22 March 2004

Wait, hurry up I'm not patient yet...

Tout le monde,

As I sit here finishing off my nutritious, delicious evening meal of Southwestern barbecue goulash with Paul I think back to one word to describe N'Djaména (besides Sodom, Gomorrah, Babylon, frustrating, filthy, dangerous, corrupt, etc) it's BUREAUCRATIC. (Actually the goulash is just corn, old rice and burnt lentils...hence the "Southwestern" flavor).

So I'm in N'Djaména. I'm waiting as usual. All I want is some fabric to have some extra surgical gowns and drapes made. I've come to the "Grand Marché" (Great Market) where one can buy everything from dried beans to pharmaceuticals to door locks to plastic pitchers to dried flowers for making "Jus d'Osais" to axes to radios to turbans to cloth to shoes to...I've come here to the fabric section and they've run off somewhere. A boy passes wearing the long flowing Muslim robes with a small bowl balanced perfectly on his head. I'm sitting with Bichara who has his legs crossed contemplating the passersby. He orders a glass of red tea from a turbaned vendor and then buys one for me as well. As I try to balance to glass in my hand without burning myself with the tea-heated-glass a pair of Arab women with brightly colored wraps and shawls pass by giggling in Arabic which Bichara translates as "So, Nasara [whitie], you drink tea, too?" Hee-hee-hee. Several Arabs across the street start the ritual washing for prayer. The prayer mats are rolled out and taking a small plastic pitcher they carefully wash first the hands and forearms then the face and lastly the feet and ankles moving them onto the mat when finished. All is done with a fluidity and grace that comes from doing this five times a day for the last who knows how many years. It is a communal event as an old man will be joined by a merchant who'll be joined by a passing youth. They will stand together facing east. They will bow together. They will pray together...shoulder by shoulder. Finally, the man comes back with the thick green cloth I've been looking for and we move on...

I'm just trying to make photocopies. The place said only 30 Francs per copie so I couldn't pass it up. I sit on thinly covered pole chairs...not comfortable. The generator has been fired up for me. I'm trying to copy 200 "Dossiers" or medical charts so we can document things at the hospital. That took forever yesterday with me finally coming back this morning only to find it still not done. I then gave them a Nangdjere (Béré's local language) song book so we can turn our church service into a local language speaking church rather than a foreign French/whitey church. I gave it to them at 8am and it's 10am and still not done. So I wait...at least they call me by name now...Oh, here comes Bonaparte...what's he doing here? He just seems to be everywhere. He's going to help us lay the foundation for the staff housing we'll be building in June with the help of a group from the states...he seems to show up everywhere...I greet him and continue waiting...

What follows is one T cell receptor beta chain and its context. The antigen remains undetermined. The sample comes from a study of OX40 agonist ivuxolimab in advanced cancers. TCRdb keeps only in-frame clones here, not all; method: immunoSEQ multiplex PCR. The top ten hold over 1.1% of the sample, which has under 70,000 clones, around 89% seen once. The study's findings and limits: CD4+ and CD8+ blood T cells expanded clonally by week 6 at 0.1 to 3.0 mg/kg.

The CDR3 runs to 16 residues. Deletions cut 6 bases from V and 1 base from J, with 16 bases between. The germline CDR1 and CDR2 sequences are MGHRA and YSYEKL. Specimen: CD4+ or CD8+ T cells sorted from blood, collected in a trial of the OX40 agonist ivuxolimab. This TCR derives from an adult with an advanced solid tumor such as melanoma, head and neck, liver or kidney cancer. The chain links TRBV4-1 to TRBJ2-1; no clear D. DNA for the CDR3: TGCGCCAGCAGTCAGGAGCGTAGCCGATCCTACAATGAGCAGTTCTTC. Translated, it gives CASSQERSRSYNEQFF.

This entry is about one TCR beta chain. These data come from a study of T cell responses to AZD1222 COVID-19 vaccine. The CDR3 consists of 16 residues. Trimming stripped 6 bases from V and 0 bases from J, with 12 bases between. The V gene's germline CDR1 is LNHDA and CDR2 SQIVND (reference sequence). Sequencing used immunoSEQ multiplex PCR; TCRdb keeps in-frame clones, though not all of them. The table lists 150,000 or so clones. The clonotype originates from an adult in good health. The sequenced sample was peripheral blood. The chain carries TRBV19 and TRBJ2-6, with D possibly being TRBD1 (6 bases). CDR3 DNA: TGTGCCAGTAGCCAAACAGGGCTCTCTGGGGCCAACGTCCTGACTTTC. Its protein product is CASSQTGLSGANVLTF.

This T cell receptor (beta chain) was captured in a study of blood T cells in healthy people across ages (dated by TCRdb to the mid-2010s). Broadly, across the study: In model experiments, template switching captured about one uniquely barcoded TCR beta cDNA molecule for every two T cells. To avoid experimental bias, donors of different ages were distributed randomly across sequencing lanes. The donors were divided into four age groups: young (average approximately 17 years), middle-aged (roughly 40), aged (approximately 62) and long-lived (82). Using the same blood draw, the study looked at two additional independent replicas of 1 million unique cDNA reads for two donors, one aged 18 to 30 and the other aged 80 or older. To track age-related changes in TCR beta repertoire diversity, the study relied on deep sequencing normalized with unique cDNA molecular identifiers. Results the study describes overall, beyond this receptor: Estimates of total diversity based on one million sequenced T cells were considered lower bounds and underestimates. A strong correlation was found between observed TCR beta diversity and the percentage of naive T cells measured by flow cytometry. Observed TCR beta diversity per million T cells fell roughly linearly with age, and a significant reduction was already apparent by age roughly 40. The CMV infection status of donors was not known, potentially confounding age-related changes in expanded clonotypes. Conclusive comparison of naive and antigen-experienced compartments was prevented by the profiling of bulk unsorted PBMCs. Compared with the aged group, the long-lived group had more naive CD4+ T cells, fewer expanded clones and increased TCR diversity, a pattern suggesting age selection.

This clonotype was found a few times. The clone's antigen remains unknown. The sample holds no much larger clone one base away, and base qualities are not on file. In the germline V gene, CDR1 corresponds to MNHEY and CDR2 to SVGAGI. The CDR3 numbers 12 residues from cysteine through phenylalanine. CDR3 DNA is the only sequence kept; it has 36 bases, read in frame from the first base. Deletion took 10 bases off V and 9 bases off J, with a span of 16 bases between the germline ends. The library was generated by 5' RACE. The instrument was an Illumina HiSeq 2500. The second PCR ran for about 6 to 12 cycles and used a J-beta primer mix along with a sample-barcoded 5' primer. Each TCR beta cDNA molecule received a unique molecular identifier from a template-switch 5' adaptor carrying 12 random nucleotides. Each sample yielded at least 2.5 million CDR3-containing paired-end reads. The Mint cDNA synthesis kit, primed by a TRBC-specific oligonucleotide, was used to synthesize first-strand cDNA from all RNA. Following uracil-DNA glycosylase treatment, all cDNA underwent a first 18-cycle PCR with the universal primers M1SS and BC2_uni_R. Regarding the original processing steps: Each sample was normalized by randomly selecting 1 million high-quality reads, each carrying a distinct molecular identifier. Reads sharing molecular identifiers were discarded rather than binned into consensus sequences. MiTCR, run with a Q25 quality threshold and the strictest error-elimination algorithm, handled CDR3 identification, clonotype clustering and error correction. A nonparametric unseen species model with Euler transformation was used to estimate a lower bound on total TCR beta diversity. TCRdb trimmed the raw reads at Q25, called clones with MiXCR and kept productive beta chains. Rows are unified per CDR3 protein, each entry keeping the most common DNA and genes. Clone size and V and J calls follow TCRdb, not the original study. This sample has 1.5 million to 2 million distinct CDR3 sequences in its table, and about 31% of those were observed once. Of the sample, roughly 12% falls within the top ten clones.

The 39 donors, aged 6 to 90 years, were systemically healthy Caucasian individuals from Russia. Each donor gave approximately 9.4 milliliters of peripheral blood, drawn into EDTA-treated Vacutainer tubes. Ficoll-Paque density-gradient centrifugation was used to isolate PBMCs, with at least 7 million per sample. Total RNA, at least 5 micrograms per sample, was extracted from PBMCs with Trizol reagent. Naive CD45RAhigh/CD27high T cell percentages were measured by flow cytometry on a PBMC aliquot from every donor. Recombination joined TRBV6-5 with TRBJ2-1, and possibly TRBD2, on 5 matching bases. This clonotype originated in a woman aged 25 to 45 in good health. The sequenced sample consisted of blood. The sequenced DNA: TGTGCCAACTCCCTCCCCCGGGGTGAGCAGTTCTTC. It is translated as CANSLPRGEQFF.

I'm in the bureau of the State Police. I came here yesterday to have a paper signed authorizing Paul to film us in Béré. It was already signed by two other offices. This is the last signature. I was told to come back at 0930AM today...then noon. It's now 2pm. The office is sparse with three desks. Behind one works the secretary, a wiry man with a little gray and purposeful movements who is always coming and going, bringing and taking papers...I'm not sure if he really does anything with them. It's hot but a little breeze comes in the doorway right where I'm sitting next to a large woman reading the Bible in French. She's in Genesis and says she's going to read through it all when I ask her if it's interesting what she's reading. The other desk has another large woman behind it reading some other book. I make small talk. They don't seem to mind their reading being interrupted. The man comes back and says he can't find my paper amongst the visa requests. I say that's because it's a request for authorization to film. He says "Oh that shouldn't have taken any time at all...I thought it was a visa request." He comes back in two minutes with the paper signed and puts the all important "cachet" on it and I'm outta there...

Ah yeah, the omnipotent "cachet" or rubber stamp. One cannot survive here in Tchad without it. I'm just beginning to discover it's secret powers. Paul and I went to register him with the National Security Office. He filled out a small form and we wait. Then the guy starts to ask me some questions. He seems suspicious. What is he doing here? Where will he stay? Who's responsible? Give me the address. I write down my name and the PO box of the hospital. He still has a scowl of disapproval on his face. Then, thinking quickly I reach for my secret weapon. To the untrained eye it is simply a piece of wood with some carved rubber pasted on the end. To the one who has wisdom...it is power. I place the rubber stamp in the ink and stamp it down forcefully on the paper in purple ink. The man's face lights up. He smiles approvingly and shows me a stack of similar papers all with a variety of stamped ink. He returns in 1.5 minutes with the document approved having placed his own stamp in Paul's passport...he is now legally in Tchad!